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Abstract Detail

The rise and fall of photosynthate: Evolution of plant/fungus interactions from paleobotanical and phylogenomic perspectives

Strullu-Derrien, Christine [1], Kenrick, Paul [2].

Fossil evidence of fungal-plant interactions in early terrestrial environments.

Fungi were of key importance to the early evolution of life on land, yet direct fossil evidence of plant fungal interactions and diversity is still limited. Fossil evidence of fungi-like microorganisms (oomycetes) is rarer, and where fossils have been documented their affinities are difficult to establish. We are investigating the evolution of these relationships through re-examination of historic slide collections of petrified plants and through the analysis of new materials, focussing on the Devonian and Carboniferous Periods. One key aim is to understand the contribution of plant-fungal and fungal-like relations to early terrestrial ecosystems and early forest ecosystems. Our general approach is therefore to compare and contrast the nature of these relations in pre- and post-arborescence ecosystems. One of the few well-studied early fossil fungi sites is the Lower Devonian (ca 407 Ma) Rhynie Chert (Scotland, UK), which preserves in exquisite detail the remains of an early terrestrial herbaceous biota. Documented fungi include species assignable to Chytridiomycota, Blastocladiomycota, Glomeromycota, Ascomycota and most recently Mucoromycotina. The oldest oomycete also comes from this site. To date three groups of fossil vascular plants (lycophytes, ferns and seed ferns) are known to host oomycetes and only one form from the Carboniferous (ca 300 Ma) has been identified as a parasite. We are using a suite of methods, including Confocal Laser Scanning Microscopy, to further explore fungal and oomycete diversity. We will provide an overview of fungal/fungal-like diversity and interactions with plants in early terrestrial ecosystems, and early forests including results of our recent research from the Rhynie Chert (documenting mutualistic and parasitic relationships) and from the late Middle Devonian of China.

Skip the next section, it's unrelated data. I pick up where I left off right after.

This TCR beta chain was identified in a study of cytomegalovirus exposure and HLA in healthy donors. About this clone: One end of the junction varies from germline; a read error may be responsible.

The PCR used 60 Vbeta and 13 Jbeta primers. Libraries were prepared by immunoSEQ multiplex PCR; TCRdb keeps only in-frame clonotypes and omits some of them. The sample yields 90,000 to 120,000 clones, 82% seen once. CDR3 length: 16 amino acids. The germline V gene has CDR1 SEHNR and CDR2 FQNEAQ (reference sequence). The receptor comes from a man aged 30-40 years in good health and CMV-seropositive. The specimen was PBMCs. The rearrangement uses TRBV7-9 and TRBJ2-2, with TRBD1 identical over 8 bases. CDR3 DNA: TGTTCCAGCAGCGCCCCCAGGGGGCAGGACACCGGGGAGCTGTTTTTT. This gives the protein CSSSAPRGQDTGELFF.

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1 - The Natural History Museum, Department of Earth Sciences, Cromwell Road, London, N/A, SW7 5BD, UK
2 - The Natural History Museum, Department of Earth Sciences, Cromwell Road, London, SW7 5BD, UK

plant interactions
Early forests.

Presentation Type: Symposium Presentation
Session: SY12
Location: Hall A/The Shaw Conference Centre
Date: Tuesday, July 28th, 2015
Time: 4:15 PM
Number: SY12007
Abstract ID:883
Candidate for Awards:None

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